Small Fish Big Ocean

Helping specialist tour operators and activity providers with travel ecommerce


 I recently started a travel supplier with two partners. We created the itineraries for the tours together; organized the layout, identified the hotels, restaurants, activities, etc...for each tour. We have now divided the the responsibilities of our operation. I am meant to market and get clients, whereas the other two will take the roll of administration, organizing each tour group, making reservations, contracting guides, etc. Because the contacts are already there the administration of the tours should only take a couple of hours and primarily involves making reservations and payments to our pre-established contacts. What I would like to know therefore, is:

1) what percent of the profit should I get for doing the marketing, getting in touch with the customers and selling the tour, and what percent should go to my partner that is then receiving the client and administering the tour? and 

2) If one of the administrators makes the first contact with the client and sells the tour, I handle the transactions of the client to then book the tour, and someone else receives the client and adminsters the tour, what percent or incentive should go to the person who 'caught' the client in the first place?

Lastly 3) How much of the profit from each tour should be set aside for the company?

I appreciate any advice on the matter, unfortunately my background is not in business or administration, so this is all new to me! Cheers,


Views: 214

Reply to This

Replies to This Discussion

Hello Julie

As you mentioned "hotels" I am going to assume you are selling a multi-day tour. These tend to be quite difficult to market (as first you have to find the client, secondly you have to do all the pricing up of the individual quote) 

Assuming the business is on say 20%, and it costs 5% to receive the money, and to send money to suppliers (i.e. payment gateway fees, bank fees) this leaves 15%.

Assume 5% of the marketing (finding the customer), 5% of the sales (as for multi-day, every single booking will have multiple customer contacts, 1:1, before conversion), and 5% for the operations. 

Or reduce down to 3 / 3 / 3 if you need some of the business

Frankly, I am not as convinced by the concept of splitting jobs and splitting revenue as you sound.... I forsee it being a point of contention and argument.

Hi Alex, 

 Thank you. We are based in Galápagos, Ecuador and add 33% from our base price onto our tour as profit. Tour are 7 to 12 days. Splitting jobs is the most convenient and advantageous for us because of our skills, location and connections. I am the American contact based in the states,  and my partners are locals, so I am doing the marketing primarily focused on American clients, and they are administering the tours from the time clients arrive to Ecuador. I'm not wuite sure I understand your response, are you suggesting 5 percent should go to operations?  Say we have 10 clients, and have a profit of $300 per client, which is a total os $3,000. What percent of that should then go to me as marketing manager, what percent to the person handling operations and what percent to business? I understand it should be an agreement amongst the partners as well, but in order to start negotiating I thought I would get some opinions from people who have been in similar positions. Thank you!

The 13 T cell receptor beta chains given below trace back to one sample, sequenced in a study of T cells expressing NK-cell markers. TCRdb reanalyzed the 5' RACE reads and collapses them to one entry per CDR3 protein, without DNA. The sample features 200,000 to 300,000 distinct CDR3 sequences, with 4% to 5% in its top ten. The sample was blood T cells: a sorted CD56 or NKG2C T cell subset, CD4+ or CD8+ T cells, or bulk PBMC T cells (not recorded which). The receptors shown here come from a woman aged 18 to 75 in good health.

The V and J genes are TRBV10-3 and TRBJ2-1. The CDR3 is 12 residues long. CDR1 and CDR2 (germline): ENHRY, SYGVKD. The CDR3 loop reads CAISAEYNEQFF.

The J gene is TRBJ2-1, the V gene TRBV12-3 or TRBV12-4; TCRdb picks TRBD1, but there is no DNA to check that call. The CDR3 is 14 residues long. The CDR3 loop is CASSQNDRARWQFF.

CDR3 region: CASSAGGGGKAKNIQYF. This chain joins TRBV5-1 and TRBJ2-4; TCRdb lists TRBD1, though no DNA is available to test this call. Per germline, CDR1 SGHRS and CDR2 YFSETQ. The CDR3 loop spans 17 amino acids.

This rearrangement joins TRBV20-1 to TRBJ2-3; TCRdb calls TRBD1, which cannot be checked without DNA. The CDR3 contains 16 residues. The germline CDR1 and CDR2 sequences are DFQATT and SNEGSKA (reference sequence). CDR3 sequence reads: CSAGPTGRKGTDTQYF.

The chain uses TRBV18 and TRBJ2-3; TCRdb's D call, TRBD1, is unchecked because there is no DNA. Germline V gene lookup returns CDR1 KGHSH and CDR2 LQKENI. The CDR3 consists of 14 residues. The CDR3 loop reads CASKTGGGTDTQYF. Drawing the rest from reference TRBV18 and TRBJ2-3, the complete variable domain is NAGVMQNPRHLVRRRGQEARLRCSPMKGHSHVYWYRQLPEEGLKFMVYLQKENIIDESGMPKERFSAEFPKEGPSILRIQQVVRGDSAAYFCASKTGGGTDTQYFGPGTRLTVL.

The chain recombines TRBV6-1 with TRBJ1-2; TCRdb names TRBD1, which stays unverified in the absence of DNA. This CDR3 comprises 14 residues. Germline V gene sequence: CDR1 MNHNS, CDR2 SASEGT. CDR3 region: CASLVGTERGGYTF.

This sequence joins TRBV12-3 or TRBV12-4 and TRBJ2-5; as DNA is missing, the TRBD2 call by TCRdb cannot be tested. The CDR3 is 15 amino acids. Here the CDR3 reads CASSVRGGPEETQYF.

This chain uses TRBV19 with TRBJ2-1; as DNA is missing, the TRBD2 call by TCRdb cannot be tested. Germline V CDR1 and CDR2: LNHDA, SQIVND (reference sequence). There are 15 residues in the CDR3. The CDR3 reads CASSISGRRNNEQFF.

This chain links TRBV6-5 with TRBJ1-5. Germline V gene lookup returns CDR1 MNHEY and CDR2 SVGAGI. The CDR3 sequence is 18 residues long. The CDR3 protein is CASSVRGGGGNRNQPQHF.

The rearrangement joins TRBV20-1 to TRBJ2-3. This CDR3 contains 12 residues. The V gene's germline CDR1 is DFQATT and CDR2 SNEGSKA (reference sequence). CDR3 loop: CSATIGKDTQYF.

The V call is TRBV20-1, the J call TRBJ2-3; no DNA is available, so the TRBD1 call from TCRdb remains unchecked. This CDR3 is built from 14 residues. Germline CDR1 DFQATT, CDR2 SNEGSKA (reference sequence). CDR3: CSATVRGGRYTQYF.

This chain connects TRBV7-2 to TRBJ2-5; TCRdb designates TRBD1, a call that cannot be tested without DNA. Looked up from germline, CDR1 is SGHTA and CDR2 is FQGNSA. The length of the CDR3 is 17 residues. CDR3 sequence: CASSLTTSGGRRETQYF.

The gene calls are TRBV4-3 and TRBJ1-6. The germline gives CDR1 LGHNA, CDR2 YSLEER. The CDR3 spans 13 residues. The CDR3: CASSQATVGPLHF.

A multi-day travel agent will take 15-20% of the overall payment. For that they

- do the marketing

- build a website / print brochures

- create the tour (e.g. price it up, communicate with customer about their specific needs)

- take the payment (including say a 3% fee from the bank)

- in some situations, take responsibility for insurances in the source market (e.g. in your case, the US)

So that would leave say 10 % margins for your ground staff - which may be another way of looking at it

I don't think they should be getting any 'profits'. 

The clients belong to you, so whatever is left after costs is yours. These costs comprise:

* your costs (website, payment handling)

* guide costs, food, equipment hire, accommodation (these should be fixed, e.g., the guide gets $100 per day), etc.

* management costs for making the local arrangements - you need to come up with an agreement here, e.g., $10/day/guest, or you could agree a monthly fee (though I think this is not such a good idea, because business is seasonal). 

Although your partner has provided you with expertise to make the itineraries, the reality is that you hold the cards and can just walk off to someone else, so there isn't any particular consideration due for that.

So agree an appropriate fee for the trip, and bank the rest.

If your local manager is unhappy with his fee, then he should ask for a higher one.

On some occasions you will make more money, e.g., if your tour costs $2000 plus $500 per head, and you are selling at $1,500/head then if you sell 2 at $1,500 you make nothing, or even lose money, and if you sell 6, then you make $4,000 - that's your good fortune.

Hello Julie, 

 Am also a marketer of augur tours, a travel company based in Uganda. If you don't mind can we in some way get in touch




Use TourCMS to build Widgets like this:

© 2018   Created by Small Fish Big Ocean.   Powered by

Badges  |  Report an Issue  |  Terms of Service